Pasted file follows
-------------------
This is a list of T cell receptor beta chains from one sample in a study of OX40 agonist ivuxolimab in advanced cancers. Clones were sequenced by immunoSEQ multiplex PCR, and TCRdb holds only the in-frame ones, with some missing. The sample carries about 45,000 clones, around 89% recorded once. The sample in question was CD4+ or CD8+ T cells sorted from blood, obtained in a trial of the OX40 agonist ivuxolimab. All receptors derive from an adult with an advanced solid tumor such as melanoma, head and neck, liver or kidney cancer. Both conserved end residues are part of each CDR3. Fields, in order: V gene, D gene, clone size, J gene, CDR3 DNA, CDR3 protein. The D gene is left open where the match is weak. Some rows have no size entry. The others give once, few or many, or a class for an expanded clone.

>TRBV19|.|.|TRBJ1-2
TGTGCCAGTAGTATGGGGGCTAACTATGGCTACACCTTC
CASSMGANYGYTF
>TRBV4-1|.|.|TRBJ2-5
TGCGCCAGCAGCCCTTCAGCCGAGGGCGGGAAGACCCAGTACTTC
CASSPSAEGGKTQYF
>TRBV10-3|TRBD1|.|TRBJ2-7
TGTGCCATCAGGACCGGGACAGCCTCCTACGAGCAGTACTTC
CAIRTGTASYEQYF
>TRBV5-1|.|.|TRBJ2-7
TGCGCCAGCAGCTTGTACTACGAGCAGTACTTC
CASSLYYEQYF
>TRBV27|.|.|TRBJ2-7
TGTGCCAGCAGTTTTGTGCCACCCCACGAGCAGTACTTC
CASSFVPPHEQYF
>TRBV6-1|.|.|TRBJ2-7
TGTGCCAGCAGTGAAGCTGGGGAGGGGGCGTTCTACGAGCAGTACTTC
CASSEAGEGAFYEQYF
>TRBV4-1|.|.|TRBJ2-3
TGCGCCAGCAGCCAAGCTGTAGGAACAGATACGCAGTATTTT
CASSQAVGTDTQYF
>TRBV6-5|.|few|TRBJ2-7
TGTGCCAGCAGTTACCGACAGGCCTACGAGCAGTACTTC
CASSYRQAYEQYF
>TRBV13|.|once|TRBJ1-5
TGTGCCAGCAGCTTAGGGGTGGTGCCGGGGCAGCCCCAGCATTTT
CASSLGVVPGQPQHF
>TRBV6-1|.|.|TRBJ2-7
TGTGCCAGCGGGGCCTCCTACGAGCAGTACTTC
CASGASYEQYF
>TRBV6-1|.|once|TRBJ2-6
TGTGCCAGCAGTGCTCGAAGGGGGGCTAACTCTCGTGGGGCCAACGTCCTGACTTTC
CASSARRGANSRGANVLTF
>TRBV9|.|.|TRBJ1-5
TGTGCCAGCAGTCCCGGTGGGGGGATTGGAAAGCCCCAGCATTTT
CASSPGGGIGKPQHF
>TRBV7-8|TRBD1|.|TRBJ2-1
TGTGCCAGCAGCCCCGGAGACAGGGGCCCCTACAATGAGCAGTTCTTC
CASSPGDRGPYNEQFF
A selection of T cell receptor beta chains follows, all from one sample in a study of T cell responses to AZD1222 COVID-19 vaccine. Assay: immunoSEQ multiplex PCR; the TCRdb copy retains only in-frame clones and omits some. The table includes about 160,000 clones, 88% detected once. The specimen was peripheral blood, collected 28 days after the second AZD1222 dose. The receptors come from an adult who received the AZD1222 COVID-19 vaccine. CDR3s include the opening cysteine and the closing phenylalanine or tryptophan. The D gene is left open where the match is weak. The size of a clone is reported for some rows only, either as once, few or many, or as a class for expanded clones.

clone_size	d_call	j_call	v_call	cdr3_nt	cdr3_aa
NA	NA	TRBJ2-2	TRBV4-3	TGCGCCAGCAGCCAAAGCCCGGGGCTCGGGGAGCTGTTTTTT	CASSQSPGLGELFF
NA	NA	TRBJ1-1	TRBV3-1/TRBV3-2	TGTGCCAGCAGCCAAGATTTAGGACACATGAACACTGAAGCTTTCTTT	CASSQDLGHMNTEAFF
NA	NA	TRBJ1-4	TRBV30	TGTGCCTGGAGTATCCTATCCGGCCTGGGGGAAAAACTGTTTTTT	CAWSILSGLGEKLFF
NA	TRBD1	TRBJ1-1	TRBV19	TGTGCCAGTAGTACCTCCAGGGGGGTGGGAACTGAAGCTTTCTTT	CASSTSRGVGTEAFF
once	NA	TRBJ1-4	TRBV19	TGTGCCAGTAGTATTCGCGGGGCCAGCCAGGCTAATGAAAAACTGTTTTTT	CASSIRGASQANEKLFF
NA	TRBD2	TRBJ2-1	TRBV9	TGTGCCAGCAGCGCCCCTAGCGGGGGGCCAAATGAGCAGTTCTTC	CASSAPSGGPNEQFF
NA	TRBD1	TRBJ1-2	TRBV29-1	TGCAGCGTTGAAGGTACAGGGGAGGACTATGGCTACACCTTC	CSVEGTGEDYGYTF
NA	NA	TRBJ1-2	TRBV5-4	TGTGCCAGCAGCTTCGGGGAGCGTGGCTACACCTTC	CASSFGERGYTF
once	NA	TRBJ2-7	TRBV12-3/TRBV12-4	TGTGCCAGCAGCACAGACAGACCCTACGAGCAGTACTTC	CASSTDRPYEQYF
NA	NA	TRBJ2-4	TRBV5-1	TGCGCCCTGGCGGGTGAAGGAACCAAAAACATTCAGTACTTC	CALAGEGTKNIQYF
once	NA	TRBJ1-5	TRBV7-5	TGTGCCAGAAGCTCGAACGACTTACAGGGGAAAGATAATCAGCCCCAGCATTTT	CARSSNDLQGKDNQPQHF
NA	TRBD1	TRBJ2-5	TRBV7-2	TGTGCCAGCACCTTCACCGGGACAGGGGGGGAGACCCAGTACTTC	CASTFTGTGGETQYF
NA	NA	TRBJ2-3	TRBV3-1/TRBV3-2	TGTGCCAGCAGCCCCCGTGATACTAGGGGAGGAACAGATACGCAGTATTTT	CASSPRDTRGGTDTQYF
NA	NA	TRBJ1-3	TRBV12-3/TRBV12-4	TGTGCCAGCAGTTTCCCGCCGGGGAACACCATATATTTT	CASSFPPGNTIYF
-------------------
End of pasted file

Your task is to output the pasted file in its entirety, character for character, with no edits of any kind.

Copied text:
This is a list of T cell receptor beta chains from one sample in a study of OX40 agonist ivuxolimab in advanced cancers. Clones were sequenced by immunoSEQ multiplex PCR, and TCRdb holds only the in-frame ones, with some missing. The sample carries about 45,000 clones, around 89% recorded once. The sample in question was CD4+ or CD8+ T cells sorted from blood, obtained in a trial of the OX40 agonist ivuxolimab. All receptors derive from an adult with an advanced solid tumor such as melanoma, head and neck, liver or kidney cancer. Both conserved end residues are part of each CDR3. Fields, in order: V gene, D gene, clone size, J gene, CDR3 DNA, CDR3 protein. The D gene is left open where the match is weak. Some rows have no size entry. The others give once, few or many, or a class for an expanded clone.

>TRBV19|.|.|TRBJ1-2
TGTGCCAGTAGTATGGGGGCTAACTATGGCTACACCTTC
CASSMGANYGYTF
>TRBV4-1|.|.|TRBJ2-5
TGCGCCAGCAGCCCTTCAGCCGAGGGCGGGAAGACCCAGTACTTC
CASSPSAEGGKTQYF
>TRBV10-3|TRBD1|.|TRBJ2-7
TGTGCCATCAGGACCGGGACAGCCTCCTACGAGCAGTACTTC
CAIRTGTASYEQYF
>TRBV5-1|.|.|TRBJ2-7
TGCGCCAGCAGCTTGTACTACGAGCAGTACTTC
CASSLYYEQYF
>TRBV27|.|.|TRBJ2-7
TGTGCCAGCAGTTTTGTGCCACCCCACGAGCAGTACTTC
CASSFVPPHEQYF
>TRBV6-1|.|.|TRBJ2-7
TGTGCCAGCAGTGAAGCTGGGGAGGGGGCGTTCTACGAGCAGTACTTC
CASSEAGEGAFYEQYF
>TRBV4-1|.|.|TRBJ2-3
TGCGCCAGCAGCCAAGCTGTAGGAACAGATACGCAGTATTTT
CASSQAVGTDTQYF
>TRBV6-5|.|few|TRBJ2-7
TGTGCCAGCAGTTACCGACAGGCCTACGAGCAGTACTTC
CASSYRQAYEQYF
>TRBV13|.|once|TRBJ1-5
TGTGCCAGCAGCTTAGGGGTGGTGCCGGGGCAGCCCCAGCATTTT
CASSLGVVPGQPQHF
>TRBV6-1|.|.|TRBJ2-7
TGTGCCAGCGGGGCCTCCTACGAGCAGTACTTC
CASGASYEQYF
>TRBV6-1|.|once|TRBJ2-6
TGTGCCAGCAGTGCTCGAAGGGGGGCTAACTCTCGTGGGGCCAACGTCCTGACTTTC
CASSARRGANSRGANVLTF
>TRBV9|.|.|TRBJ1-5
TGTGCCAGCAGTCCCGGTGGGGGGATTGGAAAGCCCCAGCATTTT
CASSPGGGIGKPQHF
>TRBV7-8|TRBD1|.|TRBJ2-1
TGTGCCAGCAGCCCCGGAGACAGGGGCCCCTACAATGAGCAGTTCTTC
CASSPGDRGPYNEQFF
A selection of T cell receptor beta chains follows, all from one sample in a study of T cell responses to AZD1222 COVID-19 vaccine. Assay: immunoSEQ multiplex PCR; the TCRdb copy retains only in-frame clones and omits some. The table includes about 160,000 clones, 88% detected once. The specimen was peripheral blood, collected 28 days after the second AZD1222 dose. The receptors come from an adult who received the AZD1222 COVID-19 vaccine. CDR3s include the opening cysteine and the closing phenylalanine or tryptophan. The D gene is left open where the match is weak. The size of a clone is reported for some rows only, either as once, few or many, or as a class for expanded clones.

clone_size	d_call	j_call	v_call	cdr3_nt	cdr3_aa
NA	NA	TRBJ2-2	TRBV4-3	TGCGCCAGCAGCCAAAGCCCGGGGCTCGGGGAGCTGTTTTTT	CASSQSPGLGELFF
NA	NA	TRBJ1-1	TRBV3-1/TRBV3-2	TGTGCCAGCAGCCAAGATTTAGGACACATGAACACTGAAGCTTTCTTT	CASSQDLGHMNTEAFF
NA	NA	TRBJ1-4	TRBV30	TGTGCCTGGAGTATCCTATCCGGCCTGGGGGAAAAACTGTTTTTT	CAWSILSGLGEKLFF
NA	TRBD1	TRBJ1-1	TRBV19	TGTGCCAGTAGTACCTCCAGGGGGGTGGGAACTGAAGCTTTCTTT	CASSTSRGVGTEAFF
once	NA	TRBJ1-4	TRBV19	TGTGCCAGTAGTATTCGCGGGGCCAGCCAGGCTAATGAAAAACTGTTTTTT	CASSIRGASQANEKLFF
NA	TRBD2	TRBJ2-1	TRBV9	TGTGCCAGCAGCGCCCCTAGCGGGGGGCCAAATGAGCAGTTCTTC	CASSAPSGGPNEQFF
NA	TRBD1	TRBJ1-2	TRBV29-1	TGCAGCGTTGAAGGTACAGGGGAGGACTATGGCTACACCTTC	CSVEGTGEDYGYTF
NA	NA	TRBJ1-2	TRBV5-4	TGTGCCAGCAGCTTCGGGGAGCGTGGCTACACCTTC	CASSFGERGYTF
once	NA	TRBJ2-7	TRBV12-3/TRBV12-4	TGTGCCAGCAGCACAGACAGACCCTACGAGCAGTACTTC	CASSTDRPYEQYF
NA	NA	TRBJ2-4	TRBV5-1	TGCGCCCTGGCGGGTGAAGGAACCAAAAACATTCAGTACTTC	CALAGEGTKNIQYF
once	NA	TRBJ1-5	TRBV7-5	TGTGCCAGAAGCTCGAACGACTTACAGGGGAAAGATAATCAGCCCCAGCATTTT	CARSSNDLQGKDNQPQHF
NA	TRBD1	TRBJ2-5	TRBV7-2	TGTGCCAGCACCTTCACCGGGACAGGGGGGGAGACCCAGTACTTC	CASTFTGTGGETQYF
NA	NA	TRBJ2-3	TRBV3-1/TRBV3-2	TGTGCCAGCAGCCCCCGTGATACTAGGGGAGGAACAGATACGCAGTATTTT	CASSPRDTRGGTDTQYF
NA	NA	TRBJ1-3	TRBV12-3/TRBV12-4	TGTGCCAGCAGTTTCCCGCCGGGGAACACCATATATTTT	CASSFPPGNTIYF